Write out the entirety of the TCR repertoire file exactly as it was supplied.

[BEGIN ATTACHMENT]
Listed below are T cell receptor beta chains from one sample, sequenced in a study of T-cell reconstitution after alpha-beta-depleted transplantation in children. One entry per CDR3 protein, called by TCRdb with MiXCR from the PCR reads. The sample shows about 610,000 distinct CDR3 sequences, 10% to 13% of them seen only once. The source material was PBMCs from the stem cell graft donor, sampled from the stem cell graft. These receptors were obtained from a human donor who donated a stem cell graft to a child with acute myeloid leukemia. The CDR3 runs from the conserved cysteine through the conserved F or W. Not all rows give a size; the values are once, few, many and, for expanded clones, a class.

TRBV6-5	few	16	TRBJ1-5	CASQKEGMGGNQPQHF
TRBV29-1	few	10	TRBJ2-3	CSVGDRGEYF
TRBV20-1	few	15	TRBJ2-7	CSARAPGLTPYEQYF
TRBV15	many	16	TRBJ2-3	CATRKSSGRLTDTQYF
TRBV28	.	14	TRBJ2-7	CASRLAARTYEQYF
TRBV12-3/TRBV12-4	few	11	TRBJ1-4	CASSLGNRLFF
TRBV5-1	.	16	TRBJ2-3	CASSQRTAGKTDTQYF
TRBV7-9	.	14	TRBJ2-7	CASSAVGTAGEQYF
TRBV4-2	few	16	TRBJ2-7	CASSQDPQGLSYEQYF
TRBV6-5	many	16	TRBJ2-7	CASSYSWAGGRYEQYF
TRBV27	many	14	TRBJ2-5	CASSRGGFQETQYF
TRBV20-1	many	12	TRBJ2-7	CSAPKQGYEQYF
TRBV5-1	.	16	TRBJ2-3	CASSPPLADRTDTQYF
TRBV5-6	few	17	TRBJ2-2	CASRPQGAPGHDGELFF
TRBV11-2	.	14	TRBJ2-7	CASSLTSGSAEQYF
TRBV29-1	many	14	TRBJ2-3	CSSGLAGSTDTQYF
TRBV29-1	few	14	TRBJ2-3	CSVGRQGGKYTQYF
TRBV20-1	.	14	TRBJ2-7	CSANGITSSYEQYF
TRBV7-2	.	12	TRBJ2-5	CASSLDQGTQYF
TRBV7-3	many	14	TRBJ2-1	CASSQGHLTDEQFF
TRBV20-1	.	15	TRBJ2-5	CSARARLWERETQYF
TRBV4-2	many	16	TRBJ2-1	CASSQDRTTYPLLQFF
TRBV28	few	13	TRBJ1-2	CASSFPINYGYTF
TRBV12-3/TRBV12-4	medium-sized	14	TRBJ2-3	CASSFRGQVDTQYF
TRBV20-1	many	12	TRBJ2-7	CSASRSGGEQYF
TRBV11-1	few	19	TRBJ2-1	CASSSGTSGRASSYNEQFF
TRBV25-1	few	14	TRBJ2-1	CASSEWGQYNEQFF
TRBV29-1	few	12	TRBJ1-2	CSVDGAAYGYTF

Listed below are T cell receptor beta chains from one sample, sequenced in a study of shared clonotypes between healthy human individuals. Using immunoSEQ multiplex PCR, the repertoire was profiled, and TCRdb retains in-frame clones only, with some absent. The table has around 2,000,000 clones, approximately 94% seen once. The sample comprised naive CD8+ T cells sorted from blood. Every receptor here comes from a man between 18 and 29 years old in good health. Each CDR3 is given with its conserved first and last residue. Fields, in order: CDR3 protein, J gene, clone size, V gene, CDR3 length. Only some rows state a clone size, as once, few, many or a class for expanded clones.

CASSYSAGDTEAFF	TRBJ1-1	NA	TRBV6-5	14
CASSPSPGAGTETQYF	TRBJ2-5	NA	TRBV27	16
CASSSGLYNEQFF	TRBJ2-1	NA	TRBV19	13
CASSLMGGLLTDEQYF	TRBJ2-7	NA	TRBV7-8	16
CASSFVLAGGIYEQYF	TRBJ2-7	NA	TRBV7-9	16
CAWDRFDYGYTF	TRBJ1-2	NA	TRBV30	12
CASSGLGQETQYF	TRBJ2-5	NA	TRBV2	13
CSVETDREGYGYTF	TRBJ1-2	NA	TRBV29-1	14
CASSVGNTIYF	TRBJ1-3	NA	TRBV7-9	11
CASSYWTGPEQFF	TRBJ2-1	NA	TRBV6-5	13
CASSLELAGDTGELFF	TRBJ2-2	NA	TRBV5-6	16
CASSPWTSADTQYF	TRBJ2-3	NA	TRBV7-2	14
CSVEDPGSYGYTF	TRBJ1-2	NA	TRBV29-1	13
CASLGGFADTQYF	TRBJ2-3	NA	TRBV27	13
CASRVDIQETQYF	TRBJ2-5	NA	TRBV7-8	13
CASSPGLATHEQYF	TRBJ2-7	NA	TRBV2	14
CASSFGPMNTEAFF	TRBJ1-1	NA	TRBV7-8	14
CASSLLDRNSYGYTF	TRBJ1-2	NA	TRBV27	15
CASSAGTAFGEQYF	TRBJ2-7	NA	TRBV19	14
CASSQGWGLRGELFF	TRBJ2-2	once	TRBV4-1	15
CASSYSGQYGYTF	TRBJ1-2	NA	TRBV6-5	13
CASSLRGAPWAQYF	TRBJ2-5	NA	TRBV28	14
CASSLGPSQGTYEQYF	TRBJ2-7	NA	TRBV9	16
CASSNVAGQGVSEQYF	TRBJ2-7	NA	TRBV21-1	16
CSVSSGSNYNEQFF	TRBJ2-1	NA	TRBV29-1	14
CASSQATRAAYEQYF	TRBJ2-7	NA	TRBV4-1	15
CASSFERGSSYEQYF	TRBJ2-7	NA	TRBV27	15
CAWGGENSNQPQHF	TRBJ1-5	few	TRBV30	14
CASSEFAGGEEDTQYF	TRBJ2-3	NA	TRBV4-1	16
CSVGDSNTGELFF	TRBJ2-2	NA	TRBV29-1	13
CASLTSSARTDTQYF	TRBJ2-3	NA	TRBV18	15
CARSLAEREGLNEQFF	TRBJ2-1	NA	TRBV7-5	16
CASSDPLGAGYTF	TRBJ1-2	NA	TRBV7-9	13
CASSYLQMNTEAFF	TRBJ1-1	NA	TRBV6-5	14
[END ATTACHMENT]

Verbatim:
Listed below are T cell receptor beta chains from one sample, sequenced in a study of T-cell reconstitution after alpha-beta-depleted transplantation in children. One entry per CDR3 protein, called by TCRdb with MiXCR from the PCR reads. The sample shows about 610,000 distinct CDR3 sequences, 10% to 13% of them seen only once. The source material was PBMCs from the stem cell graft donor, sampled from the stem cell graft. These receptors were obtained from a human donor who donated a stem cell graft to a child with acute myeloid leukemia. The CDR3 runs from the conserved cysteine through the conserved F or W. Not all rows give a size; the values are once, few, many and, for expanded clones, a class.

TRBV6-5	few	16	TRBJ1-5	CASQKEGMGGNQPQHF
TRBV29-1	few	10	TRBJ2-3	CSVGDRGEYF
TRBV20-1	few	15	TRBJ2-7	CSARAPGLTPYEQYF
TRBV15	many	16	TRBJ2-3	CATRKSSGRLTDTQYF
TRBV28	.	14	TRBJ2-7	CASRLAARTYEQYF
TRBV12-3/TRBV12-4	few	11	TRBJ1-4	CASSLGNRLFF
TRBV5-1	.	16	TRBJ2-3	CASSQRTAGKTDTQYF
TRBV7-9	.	14	TRBJ2-7	CASSAVGTAGEQYF
TRBV4-2	few	16	TRBJ2-7	CASSQDPQGLSYEQYF
TRBV6-5	many	16	TRBJ2-7	CASSYSWAGGRYEQYF
TRBV27	many	14	TRBJ2-5	CASSRGGFQETQYF
TRBV20-1	many	12	TRBJ2-7	CSAPKQGYEQYF
TRBV5-1	.	16	TRBJ2-3	CASSPPLADRTDTQYF
TRBV5-6	few	17	TRBJ2-2	CASRPQGAPGHDGELFF
TRBV11-2	.	14	TRBJ2-7	CASSLTSGSAEQYF
TRBV29-1	many	14	TRBJ2-3	CSSGLAGSTDTQYF
TRBV29-1	few	14	TRBJ2-3	CSVGRQGGKYTQYF
TRBV20-1	.	14	TRBJ2-7	CSANGITSSYEQYF
TRBV7-2	.	12	TRBJ2-5	CASSLDQGTQYF
TRBV7-3	many	14	TRBJ2-1	CASSQGHLTDEQFF
TRBV20-1	.	15	TRBJ2-5	CSARARLWERETQYF
TRBV4-2	many	16	TRBJ2-1	CASSQDRTTYPLLQFF
TRBV28	few	13	TRBJ1-2	CASSFPINYGYTF
TRBV12-3/TRBV12-4	medium-sized	14	TRBJ2-3	CASSFRGQVDTQYF
TRBV20-1	many	12	TRBJ2-7	CSASRSGGEQYF
TRBV11-1	few	19	TRBJ2-1	CASSSGTSGRASSYNEQFF
TRBV25-1	few	14	TRBJ2-1	CASSEWGQYNEQFF
TRBV29-1	few	12	TRBJ1-2	CSVDGAAYGYTF

Listed below are T cell receptor beta chains from one sample, sequenced in a study of shared clonotypes between healthy human individuals. Using immunoSEQ multiplex PCR, the repertoire was profiled, and TCRdb retains in-frame clones only, with some absent. The table has around 2,000,000 clones, approximately 94% seen once. The sample comprised naive CD8+ T cells sorted from blood. Every receptor here comes from a man between 18 and 29 years old in good health. Each CDR3 is given with its conserved first and last residue. Fields, in order: CDR3 protein, J gene, clone size, V gene, CDR3 length. Only some rows state a clone size, as once, few, many or a class for expanded clones.

CASSYSAGDTEAFF	TRBJ1-1	NA	TRBV6-5	14
CASSPSPGAGTETQYF	TRBJ2-5	NA	TRBV27	16
CASSSGLYNEQFF	TRBJ2-1	NA	TRBV19	13
CASSLMGGLLTDEQYF	TRBJ2-7	NA	TRBV7-8	16
CASSFVLAGGIYEQYF	TRBJ2-7	NA	TRBV7-9	16
CAWDRFDYGYTF	TRBJ1-2	NA	TRBV30	12
CASSGLGQETQYF	TRBJ2-5	NA	TRBV2	13
CSVETDREGYGYTF	TRBJ1-2	NA	TRBV29-1	14
CASSVGNTIYF	TRBJ1-3	NA	TRBV7-9	11
CASSYWTGPEQFF	TRBJ2-1	NA	TRBV6-5	13
CASSLELAGDTGELFF	TRBJ2-2	NA	TRBV5-6	16
CASSPWTSADTQYF	TRBJ2-3	NA	TRBV7-2	14
CSVEDPGSYGYTF	TRBJ1-2	NA	TRBV29-1	13
CASLGGFADTQYF	TRBJ2-3	NA	TRBV27	13
CASRVDIQETQYF	TRBJ2-5	NA	TRBV7-8	13
CASSPGLATHEQYF	TRBJ2-7	NA	TRBV2	14
CASSFGPMNTEAFF	TRBJ1-1	NA	TRBV7-8	14
CASSLLDRNSYGYTF	TRBJ1-2	NA	TRBV27	15
CASSAGTAFGEQYF	TRBJ2-7	NA	TRBV19	14
CASSQGWGLRGELFF	TRBJ2-2	once	TRBV4-1	15
CASSYSGQYGYTF	TRBJ1-2	NA	TRBV6-5	13
CASSLRGAPWAQYF	TRBJ2-5	NA	TRBV28	14
CASSLGPSQGTYEQYF	TRBJ2-7	NA	TRBV9	16
CASSNVAGQGVSEQYF	TRBJ2-7	NA	TRBV21-1	16
CSVSSGSNYNEQFF	TRBJ2-1	NA	TRBV29-1	14
CASSQATRAAYEQYF	TRBJ2-7	NA	TRBV4-1	15
CASSFERGSSYEQYF	TRBJ2-7	NA	TRBV27	15
CAWGGENSNQPQHF	TRBJ1-5	few	TRBV30	14
CASSEFAGGEEDTQYF	TRBJ2-3	NA	TRBV4-1	16
CSVGDSNTGELFF	TRBJ2-2	NA	TRBV29-1	13
CASLTSSARTDTQYF	TRBJ2-3	NA	TRBV18	15
CARSLAEREGLNEQFF	TRBJ2-1	NA	TRBV7-5	16
CASSDPLGAGYTF	TRBJ1-2	NA	TRBV7-9	13
CASSYLQMNTEAFF	TRBJ1-1	NA	TRBV6-5	14